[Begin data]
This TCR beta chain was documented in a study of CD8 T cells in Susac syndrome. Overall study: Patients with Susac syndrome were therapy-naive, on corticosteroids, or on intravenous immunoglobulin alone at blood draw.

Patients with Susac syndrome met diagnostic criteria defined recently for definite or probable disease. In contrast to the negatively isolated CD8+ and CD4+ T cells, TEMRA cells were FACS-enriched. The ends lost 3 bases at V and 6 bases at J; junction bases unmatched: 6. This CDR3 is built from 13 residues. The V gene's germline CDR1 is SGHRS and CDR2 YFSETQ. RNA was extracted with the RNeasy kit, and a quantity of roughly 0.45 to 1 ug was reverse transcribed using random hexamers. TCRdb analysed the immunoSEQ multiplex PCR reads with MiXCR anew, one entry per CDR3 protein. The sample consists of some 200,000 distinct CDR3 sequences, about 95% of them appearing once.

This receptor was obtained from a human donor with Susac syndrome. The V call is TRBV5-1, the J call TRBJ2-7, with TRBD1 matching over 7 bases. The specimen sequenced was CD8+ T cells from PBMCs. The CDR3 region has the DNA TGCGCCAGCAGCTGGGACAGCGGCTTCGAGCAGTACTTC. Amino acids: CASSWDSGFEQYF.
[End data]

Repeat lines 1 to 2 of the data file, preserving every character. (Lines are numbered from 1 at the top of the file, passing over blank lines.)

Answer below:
This TCR beta chain was documented in a study of CD8 T cells in Susac syndrome. Overall study: Patients with Susac syndrome were therapy-naive, on corticosteroids, or on intravenous immunoglobulin alone at blood draw.

Patients with Susac syndrome met diagnostic criteria defined recently for definite or probable disease. In contrast to the negatively isolated CD8+ and CD4+ T cells, TEMRA cells were FACS-enriched. The ends lost 3 bases at V and 6 bases at J; junction bases unmatched: 6. This CDR3 is built from 13 residues. The V gene's germline CDR1 is SGHRS and CDR2 YFSETQ. RNA was extracted with the RNeasy kit, and a quantity of roughly 0.45 to 1 ug was reverse transcribed using random hexamers. TCRdb analysed the immunoSEQ multiplex PCR reads with MiXCR anew, one entry per CDR3 protein. The sample consists of some 200,000 distinct CDR3 sequences, about 95% of them appearing once.